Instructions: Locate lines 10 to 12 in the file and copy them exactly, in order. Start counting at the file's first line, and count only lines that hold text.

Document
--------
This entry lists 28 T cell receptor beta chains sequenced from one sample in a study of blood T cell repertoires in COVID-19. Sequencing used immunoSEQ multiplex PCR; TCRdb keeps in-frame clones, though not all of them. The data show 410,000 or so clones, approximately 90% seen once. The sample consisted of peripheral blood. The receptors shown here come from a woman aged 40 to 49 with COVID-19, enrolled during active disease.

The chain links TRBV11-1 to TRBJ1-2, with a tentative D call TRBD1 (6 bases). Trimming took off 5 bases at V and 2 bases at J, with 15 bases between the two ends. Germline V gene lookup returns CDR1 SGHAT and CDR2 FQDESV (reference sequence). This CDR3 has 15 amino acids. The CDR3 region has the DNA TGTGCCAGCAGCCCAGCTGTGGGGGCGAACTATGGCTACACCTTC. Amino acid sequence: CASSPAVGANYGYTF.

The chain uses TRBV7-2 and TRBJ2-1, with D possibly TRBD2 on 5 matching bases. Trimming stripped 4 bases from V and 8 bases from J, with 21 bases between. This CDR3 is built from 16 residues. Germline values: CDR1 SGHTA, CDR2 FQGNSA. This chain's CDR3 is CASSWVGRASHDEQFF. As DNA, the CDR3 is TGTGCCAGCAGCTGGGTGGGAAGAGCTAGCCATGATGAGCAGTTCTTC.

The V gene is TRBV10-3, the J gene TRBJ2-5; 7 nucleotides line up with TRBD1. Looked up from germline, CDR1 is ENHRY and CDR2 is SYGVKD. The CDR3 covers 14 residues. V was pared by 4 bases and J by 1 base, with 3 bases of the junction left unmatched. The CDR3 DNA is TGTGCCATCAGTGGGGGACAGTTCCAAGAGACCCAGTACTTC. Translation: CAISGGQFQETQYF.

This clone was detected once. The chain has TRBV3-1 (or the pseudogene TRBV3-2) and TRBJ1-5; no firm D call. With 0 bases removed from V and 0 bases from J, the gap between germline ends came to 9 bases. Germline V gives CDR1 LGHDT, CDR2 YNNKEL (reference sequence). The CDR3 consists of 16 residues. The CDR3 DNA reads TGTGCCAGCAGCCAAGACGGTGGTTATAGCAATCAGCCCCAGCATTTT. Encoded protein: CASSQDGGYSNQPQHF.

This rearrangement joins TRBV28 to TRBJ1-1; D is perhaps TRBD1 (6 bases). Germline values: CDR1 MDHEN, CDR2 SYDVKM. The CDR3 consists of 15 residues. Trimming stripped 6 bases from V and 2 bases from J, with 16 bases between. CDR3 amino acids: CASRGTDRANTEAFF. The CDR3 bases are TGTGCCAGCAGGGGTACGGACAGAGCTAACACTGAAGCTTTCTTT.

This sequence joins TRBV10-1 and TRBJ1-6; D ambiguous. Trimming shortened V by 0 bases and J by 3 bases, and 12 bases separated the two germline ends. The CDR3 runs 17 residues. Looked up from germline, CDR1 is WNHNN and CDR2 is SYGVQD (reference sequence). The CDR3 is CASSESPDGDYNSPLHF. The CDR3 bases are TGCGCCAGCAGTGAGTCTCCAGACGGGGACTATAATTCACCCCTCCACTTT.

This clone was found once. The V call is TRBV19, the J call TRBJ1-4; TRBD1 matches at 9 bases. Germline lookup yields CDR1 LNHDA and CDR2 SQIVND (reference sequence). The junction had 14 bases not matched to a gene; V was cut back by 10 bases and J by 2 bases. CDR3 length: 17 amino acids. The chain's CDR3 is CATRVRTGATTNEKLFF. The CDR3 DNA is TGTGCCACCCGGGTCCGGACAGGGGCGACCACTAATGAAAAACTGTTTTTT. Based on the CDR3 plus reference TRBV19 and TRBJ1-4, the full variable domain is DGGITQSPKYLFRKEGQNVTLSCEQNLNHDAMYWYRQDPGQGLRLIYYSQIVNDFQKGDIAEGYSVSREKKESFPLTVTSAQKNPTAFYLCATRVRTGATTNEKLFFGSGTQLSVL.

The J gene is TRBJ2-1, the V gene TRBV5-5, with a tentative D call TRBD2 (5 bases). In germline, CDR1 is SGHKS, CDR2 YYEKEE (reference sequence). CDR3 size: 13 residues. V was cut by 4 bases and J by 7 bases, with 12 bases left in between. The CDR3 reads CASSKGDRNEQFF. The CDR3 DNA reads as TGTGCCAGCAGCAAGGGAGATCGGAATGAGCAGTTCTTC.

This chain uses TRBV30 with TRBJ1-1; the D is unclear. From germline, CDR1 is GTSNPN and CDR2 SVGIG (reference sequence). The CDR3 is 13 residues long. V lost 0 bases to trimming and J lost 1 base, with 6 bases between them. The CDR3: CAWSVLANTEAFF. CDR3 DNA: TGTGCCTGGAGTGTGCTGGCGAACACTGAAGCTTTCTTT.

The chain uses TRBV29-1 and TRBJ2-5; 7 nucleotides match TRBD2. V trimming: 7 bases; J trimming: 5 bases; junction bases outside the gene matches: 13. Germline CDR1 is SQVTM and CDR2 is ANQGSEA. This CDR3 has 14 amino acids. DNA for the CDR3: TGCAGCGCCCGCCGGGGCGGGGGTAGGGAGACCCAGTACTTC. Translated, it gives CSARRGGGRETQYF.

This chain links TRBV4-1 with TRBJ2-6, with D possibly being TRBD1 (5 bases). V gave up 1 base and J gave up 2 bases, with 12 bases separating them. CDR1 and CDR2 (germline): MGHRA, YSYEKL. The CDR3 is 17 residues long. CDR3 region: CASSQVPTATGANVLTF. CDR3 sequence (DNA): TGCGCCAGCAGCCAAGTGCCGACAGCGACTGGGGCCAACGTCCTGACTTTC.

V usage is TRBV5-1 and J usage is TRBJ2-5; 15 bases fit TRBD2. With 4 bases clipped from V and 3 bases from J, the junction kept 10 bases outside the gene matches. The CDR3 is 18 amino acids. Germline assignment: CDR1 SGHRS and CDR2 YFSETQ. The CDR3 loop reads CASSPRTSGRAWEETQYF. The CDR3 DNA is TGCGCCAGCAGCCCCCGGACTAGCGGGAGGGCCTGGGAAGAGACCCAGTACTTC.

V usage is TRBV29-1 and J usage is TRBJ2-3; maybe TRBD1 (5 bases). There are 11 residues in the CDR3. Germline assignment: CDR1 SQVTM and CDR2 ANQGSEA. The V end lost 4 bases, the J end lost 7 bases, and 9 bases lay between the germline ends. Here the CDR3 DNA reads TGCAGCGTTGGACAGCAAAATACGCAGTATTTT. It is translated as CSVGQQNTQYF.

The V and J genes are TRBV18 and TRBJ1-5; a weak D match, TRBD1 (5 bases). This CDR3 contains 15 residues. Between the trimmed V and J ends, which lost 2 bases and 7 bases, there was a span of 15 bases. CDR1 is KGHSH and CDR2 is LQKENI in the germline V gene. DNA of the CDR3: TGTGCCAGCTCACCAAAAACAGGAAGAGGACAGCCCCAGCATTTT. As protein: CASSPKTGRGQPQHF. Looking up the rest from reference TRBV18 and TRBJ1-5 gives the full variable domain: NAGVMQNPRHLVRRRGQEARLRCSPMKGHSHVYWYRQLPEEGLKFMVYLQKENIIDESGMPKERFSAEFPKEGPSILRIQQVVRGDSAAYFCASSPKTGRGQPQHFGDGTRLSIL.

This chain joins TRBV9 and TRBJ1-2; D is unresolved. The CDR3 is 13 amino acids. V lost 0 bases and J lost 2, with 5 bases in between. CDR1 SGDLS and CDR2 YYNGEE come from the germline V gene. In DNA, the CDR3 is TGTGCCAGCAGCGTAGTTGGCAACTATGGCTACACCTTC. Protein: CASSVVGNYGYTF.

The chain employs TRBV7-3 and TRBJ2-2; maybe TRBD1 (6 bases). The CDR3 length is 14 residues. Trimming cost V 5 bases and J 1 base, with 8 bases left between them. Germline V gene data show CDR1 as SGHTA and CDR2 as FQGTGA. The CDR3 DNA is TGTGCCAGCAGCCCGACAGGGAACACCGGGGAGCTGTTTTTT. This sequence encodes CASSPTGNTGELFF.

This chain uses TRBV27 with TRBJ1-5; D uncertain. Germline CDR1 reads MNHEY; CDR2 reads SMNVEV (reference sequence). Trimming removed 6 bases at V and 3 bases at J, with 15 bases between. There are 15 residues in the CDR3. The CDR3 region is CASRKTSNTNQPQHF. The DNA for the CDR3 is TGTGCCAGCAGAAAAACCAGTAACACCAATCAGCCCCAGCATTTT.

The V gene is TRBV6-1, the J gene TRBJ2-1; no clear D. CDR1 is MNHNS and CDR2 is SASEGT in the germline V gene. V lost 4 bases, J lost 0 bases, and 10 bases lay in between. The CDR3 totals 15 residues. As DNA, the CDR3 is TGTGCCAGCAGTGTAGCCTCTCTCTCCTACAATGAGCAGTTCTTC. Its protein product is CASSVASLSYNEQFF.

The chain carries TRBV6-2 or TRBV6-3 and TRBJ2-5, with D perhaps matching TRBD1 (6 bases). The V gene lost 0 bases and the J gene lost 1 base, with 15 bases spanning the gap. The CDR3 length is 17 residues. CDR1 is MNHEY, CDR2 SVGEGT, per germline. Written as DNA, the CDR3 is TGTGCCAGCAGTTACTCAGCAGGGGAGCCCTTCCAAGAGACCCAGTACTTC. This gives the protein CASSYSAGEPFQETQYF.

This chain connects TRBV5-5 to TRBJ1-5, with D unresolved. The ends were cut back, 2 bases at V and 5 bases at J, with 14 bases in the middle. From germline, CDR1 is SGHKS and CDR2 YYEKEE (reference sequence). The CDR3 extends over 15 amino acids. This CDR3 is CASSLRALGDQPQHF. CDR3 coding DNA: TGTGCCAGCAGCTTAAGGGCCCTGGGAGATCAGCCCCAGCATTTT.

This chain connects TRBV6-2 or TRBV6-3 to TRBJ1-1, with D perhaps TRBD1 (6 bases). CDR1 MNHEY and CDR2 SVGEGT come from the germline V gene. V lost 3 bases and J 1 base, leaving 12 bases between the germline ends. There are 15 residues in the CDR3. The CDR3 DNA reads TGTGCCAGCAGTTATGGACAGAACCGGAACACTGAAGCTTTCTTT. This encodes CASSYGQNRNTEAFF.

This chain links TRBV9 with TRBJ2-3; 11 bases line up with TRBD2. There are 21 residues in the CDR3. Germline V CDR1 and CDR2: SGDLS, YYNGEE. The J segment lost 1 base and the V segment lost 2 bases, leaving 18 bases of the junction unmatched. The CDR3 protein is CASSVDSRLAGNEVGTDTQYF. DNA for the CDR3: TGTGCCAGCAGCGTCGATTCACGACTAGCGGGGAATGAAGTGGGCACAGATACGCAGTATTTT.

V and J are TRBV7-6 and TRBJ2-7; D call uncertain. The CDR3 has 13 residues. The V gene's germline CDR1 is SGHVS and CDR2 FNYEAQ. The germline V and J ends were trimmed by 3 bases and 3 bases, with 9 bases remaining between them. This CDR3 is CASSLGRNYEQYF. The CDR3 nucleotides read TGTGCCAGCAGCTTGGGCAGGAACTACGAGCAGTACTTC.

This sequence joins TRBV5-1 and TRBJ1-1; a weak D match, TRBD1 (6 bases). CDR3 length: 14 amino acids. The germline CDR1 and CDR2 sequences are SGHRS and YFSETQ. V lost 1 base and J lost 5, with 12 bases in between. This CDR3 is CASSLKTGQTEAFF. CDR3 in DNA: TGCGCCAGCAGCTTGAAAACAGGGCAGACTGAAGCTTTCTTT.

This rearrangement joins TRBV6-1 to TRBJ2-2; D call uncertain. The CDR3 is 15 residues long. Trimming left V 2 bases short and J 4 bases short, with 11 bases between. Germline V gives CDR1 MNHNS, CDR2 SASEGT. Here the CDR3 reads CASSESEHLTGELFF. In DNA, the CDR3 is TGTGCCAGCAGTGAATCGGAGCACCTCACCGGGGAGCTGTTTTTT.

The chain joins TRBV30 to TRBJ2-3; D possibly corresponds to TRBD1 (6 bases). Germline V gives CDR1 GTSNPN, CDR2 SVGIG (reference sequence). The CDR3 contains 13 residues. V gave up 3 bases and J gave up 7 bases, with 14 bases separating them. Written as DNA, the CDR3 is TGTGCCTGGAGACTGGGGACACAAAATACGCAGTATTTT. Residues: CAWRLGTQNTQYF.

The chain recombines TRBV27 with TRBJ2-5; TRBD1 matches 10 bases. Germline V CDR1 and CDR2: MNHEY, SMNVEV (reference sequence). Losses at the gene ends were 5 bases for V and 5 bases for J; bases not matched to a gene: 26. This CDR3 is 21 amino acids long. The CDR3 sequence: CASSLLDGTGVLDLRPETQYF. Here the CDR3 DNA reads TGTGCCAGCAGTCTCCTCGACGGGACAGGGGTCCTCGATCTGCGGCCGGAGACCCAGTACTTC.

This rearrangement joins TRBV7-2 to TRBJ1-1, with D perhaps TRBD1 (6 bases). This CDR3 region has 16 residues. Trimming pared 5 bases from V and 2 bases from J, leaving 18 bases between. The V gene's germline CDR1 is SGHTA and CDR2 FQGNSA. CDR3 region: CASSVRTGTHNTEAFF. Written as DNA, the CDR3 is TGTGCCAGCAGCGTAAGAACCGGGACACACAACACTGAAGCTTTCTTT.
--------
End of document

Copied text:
This chain uses TRBV30 with TRBJ1-1; the D is unclear. From germline, CDR1 is GTSNPN and CDR2 SVGIG (reference sequence). The CDR3 is 13 residues long. V lost 0 bases to trimming and J lost 1 base, with 6 bases between them. The CDR3: CAWSVLANTEAFF. CDR3 DNA: TGTGCCTGGAGTGTGCTGGCGAACACTGAAGCTTTCTTT.

The chain uses TRBV29-1 and TRBJ2-5; 7 nucleotides match TRBD2. V trimming: 7 bases; J trimming: 5 bases; junction bases outside the gene matches: 13. Germline CDR1 is SQVTM and CDR2 is ANQGSEA. This CDR3 has 14 amino acids. DNA for the CDR3: TGCAGCGCCCGCCGGGGCGGGGGTAGGGAGACCCAGTACTTC. Translated, it gives CSARRGGGRETQYF.

This chain links TRBV4-1 with TRBJ2-6, with D possibly being TRBD1 (5 bases). V gave up 1 base and J gave up 2 bases, with 12 bases separating them. CDR1 and CDR2 (germline): MGHRA, YSYEKL. The CDR3 is 17 residues long. CDR3 region: CASSQVPTATGANVLTF. CDR3 sequence (DNA): TGCGCCAGCAGCCAAGTGCCGACAGCGACTGGGGCCAACGTCCTGACTTTC.